* Delegates will also hear from two UK academics who will report that one of the main ingredients of “legal high” Benzo Fury acts on brain tissue like both a stimulant and a hallucinogen.

This combination is often found in illegal drugs and which can make them dangerous to users, say Dr Jolanta Opacka-Juffry, principal lecturer in neuroscience and director of the health sciences research centre at the University of Roehampton, and Dr Colin Davidson, senior lecturer in neuropharmacology and expert in drugs of addiction at St George’s University of London.

They studied the effect of 5-APB, which is also known as 5-(2-aminopropyl) benzofuran, on samples from the brains of rats, focusing in particular at the effect it had on serotonin receptors and compared the effects of 5-APB with those caused by cocaine and amphetamine.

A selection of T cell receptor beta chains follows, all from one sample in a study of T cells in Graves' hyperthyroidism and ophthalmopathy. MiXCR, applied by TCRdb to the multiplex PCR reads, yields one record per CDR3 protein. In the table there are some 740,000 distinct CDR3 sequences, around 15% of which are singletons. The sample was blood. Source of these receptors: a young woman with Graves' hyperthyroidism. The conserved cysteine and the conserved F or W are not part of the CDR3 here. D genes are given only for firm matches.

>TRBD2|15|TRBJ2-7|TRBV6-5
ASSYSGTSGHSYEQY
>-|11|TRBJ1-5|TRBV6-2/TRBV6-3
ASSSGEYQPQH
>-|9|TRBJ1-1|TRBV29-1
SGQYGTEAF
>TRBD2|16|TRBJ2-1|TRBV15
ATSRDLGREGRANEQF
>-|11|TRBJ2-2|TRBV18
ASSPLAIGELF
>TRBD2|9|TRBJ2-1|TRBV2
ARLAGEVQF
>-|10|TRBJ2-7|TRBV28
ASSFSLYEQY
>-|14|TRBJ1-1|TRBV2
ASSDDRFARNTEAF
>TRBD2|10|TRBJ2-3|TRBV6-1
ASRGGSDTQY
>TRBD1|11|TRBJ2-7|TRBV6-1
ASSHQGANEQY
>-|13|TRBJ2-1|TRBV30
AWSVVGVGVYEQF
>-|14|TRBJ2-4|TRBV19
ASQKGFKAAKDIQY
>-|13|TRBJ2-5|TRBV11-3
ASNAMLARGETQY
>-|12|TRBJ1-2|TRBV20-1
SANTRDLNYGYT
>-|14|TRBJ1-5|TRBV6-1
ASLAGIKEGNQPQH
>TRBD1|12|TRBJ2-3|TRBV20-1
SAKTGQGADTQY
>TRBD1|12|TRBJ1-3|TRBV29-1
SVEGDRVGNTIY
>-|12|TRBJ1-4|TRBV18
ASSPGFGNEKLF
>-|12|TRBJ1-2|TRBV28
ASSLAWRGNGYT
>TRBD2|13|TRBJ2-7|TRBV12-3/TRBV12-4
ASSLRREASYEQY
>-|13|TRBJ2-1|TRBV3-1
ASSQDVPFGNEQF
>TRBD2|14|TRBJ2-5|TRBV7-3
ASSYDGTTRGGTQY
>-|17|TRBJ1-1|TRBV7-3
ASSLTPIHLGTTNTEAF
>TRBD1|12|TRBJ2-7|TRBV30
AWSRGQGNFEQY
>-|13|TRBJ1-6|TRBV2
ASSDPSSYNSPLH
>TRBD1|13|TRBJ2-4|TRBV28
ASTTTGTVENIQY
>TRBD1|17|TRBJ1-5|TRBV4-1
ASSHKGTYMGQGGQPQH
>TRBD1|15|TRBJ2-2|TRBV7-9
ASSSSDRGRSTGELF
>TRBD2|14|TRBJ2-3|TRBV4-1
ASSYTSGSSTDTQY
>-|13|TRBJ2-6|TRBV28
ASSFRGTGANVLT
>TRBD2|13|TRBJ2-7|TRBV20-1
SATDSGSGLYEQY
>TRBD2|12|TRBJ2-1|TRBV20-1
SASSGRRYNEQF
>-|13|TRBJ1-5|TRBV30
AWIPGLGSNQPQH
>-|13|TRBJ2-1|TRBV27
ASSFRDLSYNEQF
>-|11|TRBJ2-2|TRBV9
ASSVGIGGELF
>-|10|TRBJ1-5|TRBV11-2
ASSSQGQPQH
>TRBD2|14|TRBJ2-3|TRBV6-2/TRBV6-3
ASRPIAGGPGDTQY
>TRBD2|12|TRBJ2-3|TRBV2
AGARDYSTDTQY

“We have found that 5-APB behaves a little like amphetamine – that is, like a stimulant with addictive potential – and a bit like a hallucinogen, acting via serotonin receptors. This kind of mixed properties can be found in some illegal ‘designer’ drugs,” says Dr Opacka-Juffry.

“This finding is significant because it demonstrates that some ‘legal highs’ may have addictive properties, which are unlikely to be well-known amongst the users of these drugs. In addition, its effects on the serotonin receptors – known as 5-HT2A receptors – would suggest that it may lead to high blood pressure by causing constriction of the blood vessels, which would make the drug more dangerous.

“It is possible that the reason these drugs are so popular is because they are seen as safer than their illegal counterparts. It is important to challenge these assumptions.”

Tags: Brain & Neurology | Drug & Alcohol Abuse | General Health | Mental Health | North America | UK News

Printer friendly page Printer friendly page

Comment on this article:

<a>,<b> & <p> tags allowed
Please enter the letters displayed:
(not case sensitive)